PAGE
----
<img src="https://trc.taboola.com/1321591/log/3/unip?en=page_view" width="0" height="0" style="display:none">
Fact Check Library

Fact Check with Logically.

Download the Free App Today

partly true



State legislators could choose the winner of a presidential election despite popular vote

Although state legislators cannot choose the winner, conflicting laws could give them power to retain authority in an unlikely scenario.

Although state legislators cannot choose the winner, conflicting laws could give them power to retain authority in an unlikely scenario.The winner of the election is determined through the electoral college. Each of the 50 states, plus Washington D.C., is given a number of electoral college votes, adding up to a total of 538 votes. Each elector represents one electoral vote, and a candidate needs to gain a majority of the votes - 270 or more to win the presidency.

The state legislatures have the power to choose the manner of appointing these electors. Although state legislatures could theoretically amend their laws to provide for the legislative appointment of presidential electors, it would violate a federal statute and the Constitution to do so after the Nov. 3 date set by Congress. State legislatures would have to pass a new law or resolution to make any change and a majority of legislators would have to agree in every state. It would be then most likely be subject to a governor’s approval.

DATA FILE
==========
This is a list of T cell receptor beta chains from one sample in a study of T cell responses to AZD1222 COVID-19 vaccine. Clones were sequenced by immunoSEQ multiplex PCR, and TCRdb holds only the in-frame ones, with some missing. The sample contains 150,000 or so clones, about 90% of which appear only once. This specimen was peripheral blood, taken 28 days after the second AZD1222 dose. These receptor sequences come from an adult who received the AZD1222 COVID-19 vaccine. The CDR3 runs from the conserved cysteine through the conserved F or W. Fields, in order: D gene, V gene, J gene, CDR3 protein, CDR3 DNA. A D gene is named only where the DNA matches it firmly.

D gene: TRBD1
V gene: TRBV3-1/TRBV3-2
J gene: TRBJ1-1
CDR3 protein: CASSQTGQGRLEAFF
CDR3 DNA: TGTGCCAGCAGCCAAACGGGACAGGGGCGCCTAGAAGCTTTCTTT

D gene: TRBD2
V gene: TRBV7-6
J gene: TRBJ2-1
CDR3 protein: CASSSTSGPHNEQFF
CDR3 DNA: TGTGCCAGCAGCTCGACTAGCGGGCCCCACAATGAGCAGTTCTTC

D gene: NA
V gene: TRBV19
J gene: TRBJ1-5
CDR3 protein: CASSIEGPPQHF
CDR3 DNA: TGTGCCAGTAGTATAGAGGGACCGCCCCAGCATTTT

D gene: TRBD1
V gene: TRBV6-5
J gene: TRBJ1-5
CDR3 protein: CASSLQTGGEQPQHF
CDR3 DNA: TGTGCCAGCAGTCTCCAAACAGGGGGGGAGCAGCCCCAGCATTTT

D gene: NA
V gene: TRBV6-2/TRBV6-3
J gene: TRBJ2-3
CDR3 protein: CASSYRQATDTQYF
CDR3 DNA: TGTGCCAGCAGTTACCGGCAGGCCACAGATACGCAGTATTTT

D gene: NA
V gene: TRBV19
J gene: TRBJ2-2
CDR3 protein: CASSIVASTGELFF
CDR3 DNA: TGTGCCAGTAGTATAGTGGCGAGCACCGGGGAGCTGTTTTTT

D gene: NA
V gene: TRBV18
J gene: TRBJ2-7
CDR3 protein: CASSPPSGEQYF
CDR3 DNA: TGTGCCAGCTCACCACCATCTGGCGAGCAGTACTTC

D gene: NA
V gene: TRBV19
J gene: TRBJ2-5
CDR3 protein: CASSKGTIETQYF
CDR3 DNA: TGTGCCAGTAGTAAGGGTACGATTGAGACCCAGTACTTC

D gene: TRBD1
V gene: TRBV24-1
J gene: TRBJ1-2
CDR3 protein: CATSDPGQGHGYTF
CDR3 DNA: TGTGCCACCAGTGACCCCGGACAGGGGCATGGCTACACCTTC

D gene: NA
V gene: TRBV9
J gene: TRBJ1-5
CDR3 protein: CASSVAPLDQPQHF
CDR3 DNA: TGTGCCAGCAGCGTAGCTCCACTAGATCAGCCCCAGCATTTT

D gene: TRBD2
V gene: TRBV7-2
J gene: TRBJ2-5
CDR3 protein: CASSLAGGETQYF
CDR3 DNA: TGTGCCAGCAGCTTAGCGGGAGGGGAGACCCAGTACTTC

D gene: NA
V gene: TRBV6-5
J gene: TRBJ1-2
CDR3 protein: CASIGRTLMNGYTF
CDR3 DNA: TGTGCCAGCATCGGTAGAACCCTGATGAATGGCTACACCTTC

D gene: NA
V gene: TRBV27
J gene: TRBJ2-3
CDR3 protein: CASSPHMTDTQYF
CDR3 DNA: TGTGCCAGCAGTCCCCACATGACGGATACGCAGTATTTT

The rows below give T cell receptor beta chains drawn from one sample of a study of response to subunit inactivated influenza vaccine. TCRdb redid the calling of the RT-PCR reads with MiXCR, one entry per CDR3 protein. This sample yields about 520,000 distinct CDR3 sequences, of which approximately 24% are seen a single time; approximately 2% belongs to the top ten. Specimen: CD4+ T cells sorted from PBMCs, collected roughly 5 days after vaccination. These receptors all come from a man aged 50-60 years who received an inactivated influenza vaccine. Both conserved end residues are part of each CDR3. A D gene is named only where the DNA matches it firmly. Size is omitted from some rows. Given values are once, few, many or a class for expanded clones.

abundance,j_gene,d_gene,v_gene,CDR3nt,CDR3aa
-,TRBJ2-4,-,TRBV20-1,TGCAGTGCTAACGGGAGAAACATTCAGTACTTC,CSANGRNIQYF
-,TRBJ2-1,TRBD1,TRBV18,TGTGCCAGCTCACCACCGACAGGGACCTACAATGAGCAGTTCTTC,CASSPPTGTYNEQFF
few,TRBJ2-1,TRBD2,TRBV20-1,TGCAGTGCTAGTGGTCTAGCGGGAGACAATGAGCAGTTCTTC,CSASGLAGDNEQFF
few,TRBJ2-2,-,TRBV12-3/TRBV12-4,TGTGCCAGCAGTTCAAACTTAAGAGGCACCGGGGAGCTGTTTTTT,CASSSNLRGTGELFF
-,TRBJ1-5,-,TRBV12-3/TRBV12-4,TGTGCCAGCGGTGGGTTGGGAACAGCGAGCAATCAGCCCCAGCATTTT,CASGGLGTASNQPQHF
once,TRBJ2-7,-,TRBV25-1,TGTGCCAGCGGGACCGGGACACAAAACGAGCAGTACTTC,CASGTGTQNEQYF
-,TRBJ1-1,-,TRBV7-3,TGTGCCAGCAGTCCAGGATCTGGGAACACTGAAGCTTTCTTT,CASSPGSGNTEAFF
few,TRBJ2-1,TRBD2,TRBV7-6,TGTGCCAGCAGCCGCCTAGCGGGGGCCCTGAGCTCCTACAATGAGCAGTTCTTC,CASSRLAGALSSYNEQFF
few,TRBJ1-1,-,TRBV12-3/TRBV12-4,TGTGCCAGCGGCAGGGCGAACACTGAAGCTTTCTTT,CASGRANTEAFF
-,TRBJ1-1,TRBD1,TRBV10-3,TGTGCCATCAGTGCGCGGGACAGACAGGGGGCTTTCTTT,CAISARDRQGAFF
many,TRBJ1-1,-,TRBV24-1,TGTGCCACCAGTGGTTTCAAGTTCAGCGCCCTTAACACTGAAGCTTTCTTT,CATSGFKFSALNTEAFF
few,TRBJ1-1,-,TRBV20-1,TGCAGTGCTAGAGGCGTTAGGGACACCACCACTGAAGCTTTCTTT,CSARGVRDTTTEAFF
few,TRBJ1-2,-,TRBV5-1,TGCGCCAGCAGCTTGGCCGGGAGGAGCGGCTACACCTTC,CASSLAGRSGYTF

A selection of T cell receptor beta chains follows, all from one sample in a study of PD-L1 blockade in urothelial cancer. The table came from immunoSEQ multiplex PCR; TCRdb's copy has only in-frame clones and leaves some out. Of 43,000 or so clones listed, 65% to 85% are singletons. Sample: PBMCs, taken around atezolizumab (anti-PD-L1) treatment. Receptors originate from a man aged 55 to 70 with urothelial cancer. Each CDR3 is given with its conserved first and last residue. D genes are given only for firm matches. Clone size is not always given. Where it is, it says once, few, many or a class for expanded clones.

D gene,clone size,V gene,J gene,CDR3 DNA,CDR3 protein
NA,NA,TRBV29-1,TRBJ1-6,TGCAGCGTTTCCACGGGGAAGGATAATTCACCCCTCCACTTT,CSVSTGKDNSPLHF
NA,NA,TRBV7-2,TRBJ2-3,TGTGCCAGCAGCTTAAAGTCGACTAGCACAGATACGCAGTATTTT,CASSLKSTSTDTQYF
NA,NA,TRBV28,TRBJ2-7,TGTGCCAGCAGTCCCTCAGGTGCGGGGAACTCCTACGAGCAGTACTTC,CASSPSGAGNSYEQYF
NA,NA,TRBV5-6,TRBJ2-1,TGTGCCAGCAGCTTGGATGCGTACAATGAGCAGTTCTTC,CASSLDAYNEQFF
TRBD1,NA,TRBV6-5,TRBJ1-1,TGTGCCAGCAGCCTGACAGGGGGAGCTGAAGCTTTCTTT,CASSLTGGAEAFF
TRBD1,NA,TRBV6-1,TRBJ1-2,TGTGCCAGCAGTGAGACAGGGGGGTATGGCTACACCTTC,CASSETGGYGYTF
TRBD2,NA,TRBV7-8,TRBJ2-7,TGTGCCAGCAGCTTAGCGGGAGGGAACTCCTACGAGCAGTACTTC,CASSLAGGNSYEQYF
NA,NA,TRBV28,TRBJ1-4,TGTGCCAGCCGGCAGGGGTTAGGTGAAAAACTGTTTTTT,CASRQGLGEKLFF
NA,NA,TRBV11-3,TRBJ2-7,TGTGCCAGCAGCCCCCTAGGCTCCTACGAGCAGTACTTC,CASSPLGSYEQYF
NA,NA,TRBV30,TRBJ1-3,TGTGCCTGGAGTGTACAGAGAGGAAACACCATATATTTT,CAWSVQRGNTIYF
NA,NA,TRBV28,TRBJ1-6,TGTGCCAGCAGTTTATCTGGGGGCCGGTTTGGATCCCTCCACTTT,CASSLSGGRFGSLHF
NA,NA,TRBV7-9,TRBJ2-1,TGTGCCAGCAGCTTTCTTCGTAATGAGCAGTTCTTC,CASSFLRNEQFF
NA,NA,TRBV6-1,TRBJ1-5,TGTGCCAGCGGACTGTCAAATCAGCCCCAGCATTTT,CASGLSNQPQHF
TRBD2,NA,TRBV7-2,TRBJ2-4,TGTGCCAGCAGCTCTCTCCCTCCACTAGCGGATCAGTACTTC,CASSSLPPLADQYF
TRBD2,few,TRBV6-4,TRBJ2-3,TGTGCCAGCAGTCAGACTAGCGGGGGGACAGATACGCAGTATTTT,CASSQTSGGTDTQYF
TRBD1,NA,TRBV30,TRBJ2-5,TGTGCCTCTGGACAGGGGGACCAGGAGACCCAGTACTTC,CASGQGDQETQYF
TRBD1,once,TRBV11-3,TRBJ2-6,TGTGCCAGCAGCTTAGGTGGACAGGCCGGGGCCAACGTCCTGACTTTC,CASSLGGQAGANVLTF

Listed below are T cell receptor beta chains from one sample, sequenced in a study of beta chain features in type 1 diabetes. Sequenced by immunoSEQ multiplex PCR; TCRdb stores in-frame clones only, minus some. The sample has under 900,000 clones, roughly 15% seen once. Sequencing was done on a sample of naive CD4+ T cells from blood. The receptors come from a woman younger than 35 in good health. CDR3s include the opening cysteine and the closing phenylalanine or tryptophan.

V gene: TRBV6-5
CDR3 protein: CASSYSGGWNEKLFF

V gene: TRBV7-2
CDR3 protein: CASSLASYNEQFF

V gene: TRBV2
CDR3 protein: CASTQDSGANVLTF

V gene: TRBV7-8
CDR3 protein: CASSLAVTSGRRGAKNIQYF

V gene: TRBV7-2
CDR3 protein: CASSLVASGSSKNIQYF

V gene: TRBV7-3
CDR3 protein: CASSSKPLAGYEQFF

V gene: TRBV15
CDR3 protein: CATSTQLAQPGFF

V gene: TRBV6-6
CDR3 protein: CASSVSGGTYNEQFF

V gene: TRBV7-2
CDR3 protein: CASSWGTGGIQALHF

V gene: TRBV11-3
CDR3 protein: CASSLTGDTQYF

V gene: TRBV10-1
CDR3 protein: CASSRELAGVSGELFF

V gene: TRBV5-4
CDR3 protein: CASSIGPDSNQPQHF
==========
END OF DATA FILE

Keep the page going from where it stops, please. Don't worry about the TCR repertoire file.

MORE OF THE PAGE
Historically, courts have respected legislative decisions to change how a state appoints electors so long as the changes happen before the election happens, not after the ballots are cast, according to The Conversation. But current laws could lead to complications. While one law requires electors to be appointed on Election Day itself, another law, the Electoral Count Act, gives states up to 41 days after Election Day to designate their slate of electors. The conflict between these laws provides fertile ground for litigation, but is an unlikely scenario.

Although the constitution grants state legislatures the power to choose electors for the Electoral College, only under extraordinary circumstances would legislatures retain this authority after a popular vote on Election Day.

Have a question or correction on one of our fact-checks?

If you think a claim has been misjudged or requires correction, please send us evidence to support your error claim. We will revisit our evidence and verdict and conduct additional research to verify new information.

Fact Check of the Day


397 children were diagnosed with heart inflammation after receiving Pfizer’s COVID-19 vaccine in U.S.